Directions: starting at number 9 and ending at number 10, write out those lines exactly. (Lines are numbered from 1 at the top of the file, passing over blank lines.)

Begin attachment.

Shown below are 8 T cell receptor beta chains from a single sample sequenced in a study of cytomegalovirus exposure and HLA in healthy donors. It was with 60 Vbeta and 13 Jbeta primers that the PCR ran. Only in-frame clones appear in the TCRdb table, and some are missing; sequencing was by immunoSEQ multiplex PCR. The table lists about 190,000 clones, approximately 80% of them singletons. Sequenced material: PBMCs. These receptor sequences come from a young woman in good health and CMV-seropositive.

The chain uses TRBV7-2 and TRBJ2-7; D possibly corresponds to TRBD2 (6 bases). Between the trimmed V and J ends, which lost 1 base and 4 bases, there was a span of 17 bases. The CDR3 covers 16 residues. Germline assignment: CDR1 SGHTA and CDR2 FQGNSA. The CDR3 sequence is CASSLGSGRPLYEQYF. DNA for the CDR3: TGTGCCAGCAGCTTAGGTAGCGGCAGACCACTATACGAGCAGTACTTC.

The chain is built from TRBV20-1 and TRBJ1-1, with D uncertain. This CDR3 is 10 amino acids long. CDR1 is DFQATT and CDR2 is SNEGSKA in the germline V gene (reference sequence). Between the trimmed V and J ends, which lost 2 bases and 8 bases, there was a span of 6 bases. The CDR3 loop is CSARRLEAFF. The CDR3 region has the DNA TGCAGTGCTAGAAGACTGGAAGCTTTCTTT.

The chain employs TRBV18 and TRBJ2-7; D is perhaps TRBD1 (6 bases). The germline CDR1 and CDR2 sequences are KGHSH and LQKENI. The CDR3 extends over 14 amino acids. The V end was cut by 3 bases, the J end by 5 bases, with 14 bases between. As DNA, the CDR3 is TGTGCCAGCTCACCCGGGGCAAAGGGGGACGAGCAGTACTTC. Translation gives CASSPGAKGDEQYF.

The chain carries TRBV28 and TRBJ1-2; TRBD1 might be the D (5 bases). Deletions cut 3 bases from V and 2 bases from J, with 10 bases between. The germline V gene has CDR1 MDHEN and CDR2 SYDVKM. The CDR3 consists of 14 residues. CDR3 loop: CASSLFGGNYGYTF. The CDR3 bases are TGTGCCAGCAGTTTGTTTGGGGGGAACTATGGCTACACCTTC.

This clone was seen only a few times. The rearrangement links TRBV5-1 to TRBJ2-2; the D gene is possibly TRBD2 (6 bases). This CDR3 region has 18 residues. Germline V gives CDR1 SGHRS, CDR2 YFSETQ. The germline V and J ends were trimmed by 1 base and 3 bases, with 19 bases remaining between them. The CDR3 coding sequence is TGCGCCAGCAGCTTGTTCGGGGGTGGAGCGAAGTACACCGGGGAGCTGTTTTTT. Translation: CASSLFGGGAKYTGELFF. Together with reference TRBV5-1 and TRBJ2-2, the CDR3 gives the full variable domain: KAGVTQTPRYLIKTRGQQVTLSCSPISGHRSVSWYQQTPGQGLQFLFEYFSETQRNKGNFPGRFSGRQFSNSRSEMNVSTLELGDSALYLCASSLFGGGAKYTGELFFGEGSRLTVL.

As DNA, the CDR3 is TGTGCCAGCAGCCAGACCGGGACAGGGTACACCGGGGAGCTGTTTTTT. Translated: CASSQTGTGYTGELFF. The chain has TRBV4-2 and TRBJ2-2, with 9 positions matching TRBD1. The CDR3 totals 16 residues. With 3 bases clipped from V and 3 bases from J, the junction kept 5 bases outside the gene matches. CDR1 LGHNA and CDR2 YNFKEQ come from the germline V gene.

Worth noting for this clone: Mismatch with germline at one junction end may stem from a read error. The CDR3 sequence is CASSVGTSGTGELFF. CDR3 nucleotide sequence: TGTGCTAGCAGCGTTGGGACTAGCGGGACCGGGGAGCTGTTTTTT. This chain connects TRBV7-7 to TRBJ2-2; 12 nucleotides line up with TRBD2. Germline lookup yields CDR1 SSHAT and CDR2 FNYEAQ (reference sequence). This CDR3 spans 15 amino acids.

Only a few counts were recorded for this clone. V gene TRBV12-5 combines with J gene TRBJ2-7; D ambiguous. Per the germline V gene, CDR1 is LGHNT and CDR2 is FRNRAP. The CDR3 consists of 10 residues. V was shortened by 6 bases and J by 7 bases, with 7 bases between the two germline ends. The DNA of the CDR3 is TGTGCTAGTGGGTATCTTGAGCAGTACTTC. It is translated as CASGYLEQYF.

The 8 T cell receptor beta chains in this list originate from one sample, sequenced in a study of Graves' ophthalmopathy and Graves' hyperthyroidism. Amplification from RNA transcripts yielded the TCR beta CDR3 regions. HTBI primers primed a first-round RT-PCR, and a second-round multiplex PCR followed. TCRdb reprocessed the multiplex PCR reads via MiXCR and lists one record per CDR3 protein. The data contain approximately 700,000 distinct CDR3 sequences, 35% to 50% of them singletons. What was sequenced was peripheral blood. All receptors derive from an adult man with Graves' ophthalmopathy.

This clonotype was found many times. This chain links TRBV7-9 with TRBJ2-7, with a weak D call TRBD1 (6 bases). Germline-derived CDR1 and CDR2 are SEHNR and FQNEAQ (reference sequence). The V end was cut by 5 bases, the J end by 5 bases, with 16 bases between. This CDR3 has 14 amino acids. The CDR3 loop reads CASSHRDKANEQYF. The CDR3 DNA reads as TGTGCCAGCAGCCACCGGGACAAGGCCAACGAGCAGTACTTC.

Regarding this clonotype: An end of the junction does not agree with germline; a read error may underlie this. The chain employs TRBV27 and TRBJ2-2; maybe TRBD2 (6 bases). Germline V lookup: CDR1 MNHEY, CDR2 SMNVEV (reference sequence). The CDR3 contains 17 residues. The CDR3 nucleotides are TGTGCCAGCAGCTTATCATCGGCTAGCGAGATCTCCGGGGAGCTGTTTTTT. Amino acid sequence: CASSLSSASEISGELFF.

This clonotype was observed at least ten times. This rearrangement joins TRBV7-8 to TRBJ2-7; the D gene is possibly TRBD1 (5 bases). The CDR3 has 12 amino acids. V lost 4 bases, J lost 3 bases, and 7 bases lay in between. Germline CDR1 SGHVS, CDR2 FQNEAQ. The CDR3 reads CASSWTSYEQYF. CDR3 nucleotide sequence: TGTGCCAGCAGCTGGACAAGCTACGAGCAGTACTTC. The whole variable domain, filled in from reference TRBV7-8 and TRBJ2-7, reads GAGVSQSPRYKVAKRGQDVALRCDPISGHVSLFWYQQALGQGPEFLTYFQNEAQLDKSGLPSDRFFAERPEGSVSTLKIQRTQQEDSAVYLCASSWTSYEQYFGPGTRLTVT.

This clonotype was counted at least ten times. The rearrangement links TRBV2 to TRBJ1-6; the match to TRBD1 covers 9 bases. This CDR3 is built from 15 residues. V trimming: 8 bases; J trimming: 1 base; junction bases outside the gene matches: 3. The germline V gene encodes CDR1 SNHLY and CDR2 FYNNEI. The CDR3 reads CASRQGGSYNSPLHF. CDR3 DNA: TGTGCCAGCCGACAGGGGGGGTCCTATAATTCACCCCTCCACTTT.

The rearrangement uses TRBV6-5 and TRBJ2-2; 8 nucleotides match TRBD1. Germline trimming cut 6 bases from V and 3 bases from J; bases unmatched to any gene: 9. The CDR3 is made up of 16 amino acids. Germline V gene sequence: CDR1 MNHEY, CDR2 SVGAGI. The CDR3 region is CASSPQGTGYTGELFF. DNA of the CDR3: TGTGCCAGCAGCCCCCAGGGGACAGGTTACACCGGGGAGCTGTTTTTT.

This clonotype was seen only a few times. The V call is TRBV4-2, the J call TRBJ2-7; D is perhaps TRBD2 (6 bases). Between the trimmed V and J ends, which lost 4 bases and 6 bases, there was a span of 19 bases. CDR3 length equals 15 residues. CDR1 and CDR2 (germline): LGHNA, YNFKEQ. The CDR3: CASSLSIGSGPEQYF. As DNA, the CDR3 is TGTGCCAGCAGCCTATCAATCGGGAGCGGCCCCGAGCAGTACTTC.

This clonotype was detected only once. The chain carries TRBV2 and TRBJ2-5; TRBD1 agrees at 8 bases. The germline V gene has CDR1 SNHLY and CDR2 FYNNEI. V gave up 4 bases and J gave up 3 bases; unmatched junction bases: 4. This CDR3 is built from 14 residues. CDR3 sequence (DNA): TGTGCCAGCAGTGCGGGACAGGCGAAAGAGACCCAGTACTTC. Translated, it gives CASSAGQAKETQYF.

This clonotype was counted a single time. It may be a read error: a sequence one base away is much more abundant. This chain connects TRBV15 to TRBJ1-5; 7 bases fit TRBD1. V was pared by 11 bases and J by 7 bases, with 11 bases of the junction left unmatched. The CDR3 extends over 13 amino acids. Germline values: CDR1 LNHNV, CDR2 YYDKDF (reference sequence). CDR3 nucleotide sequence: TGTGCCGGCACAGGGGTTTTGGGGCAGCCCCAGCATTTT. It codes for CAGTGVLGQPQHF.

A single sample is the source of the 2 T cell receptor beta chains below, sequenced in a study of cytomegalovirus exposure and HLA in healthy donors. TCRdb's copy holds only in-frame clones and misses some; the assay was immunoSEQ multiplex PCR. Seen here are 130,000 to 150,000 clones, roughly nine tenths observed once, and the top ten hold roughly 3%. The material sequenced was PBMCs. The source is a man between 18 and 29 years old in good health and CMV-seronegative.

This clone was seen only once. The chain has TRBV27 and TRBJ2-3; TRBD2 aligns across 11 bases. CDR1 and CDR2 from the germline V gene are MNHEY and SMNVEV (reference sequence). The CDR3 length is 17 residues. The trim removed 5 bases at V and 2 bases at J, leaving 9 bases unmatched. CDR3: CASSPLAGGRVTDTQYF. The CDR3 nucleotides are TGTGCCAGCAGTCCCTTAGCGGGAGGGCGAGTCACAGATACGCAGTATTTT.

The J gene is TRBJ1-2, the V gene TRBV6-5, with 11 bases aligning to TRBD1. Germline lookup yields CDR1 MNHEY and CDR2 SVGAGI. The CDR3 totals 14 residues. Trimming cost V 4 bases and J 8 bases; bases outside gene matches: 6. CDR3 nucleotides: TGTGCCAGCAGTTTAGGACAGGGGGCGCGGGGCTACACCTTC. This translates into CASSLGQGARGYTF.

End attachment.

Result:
Only a few counts were recorded for this clone. V gene TRBV12-5 combines with J gene TRBJ2-7; D ambiguous. Per the germline V gene, CDR1 is LGHNT and CDR2 is FRNRAP. The CDR3 consists of 10 residues. V was shortened by 6 bases and J by 7 bases, with 7 bases between the two germline ends. The DNA of the CDR3 is TGTGCTAGTGGGTATCTTGAGCAGTACTTC. It is translated as CASGYLEQYF.

The 8 T cell receptor beta chains in this list originate from one sample, sequenced in a study of Graves' ophthalmopathy and Graves' hyperthyroidism. Amplification from RNA transcripts yielded the TCR beta CDR3 regions. HTBI primers primed a first-round RT-PCR, and a second-round multiplex PCR followed. TCRdb reprocessed the multiplex PCR reads via MiXCR and lists one record per CDR3 protein. The data contain approximately 700,000 distinct CDR3 sequences, 35% to 50% of them singletons. What was sequenced was peripheral blood. All receptors derive from an adult man with Graves' ophthalmopathy.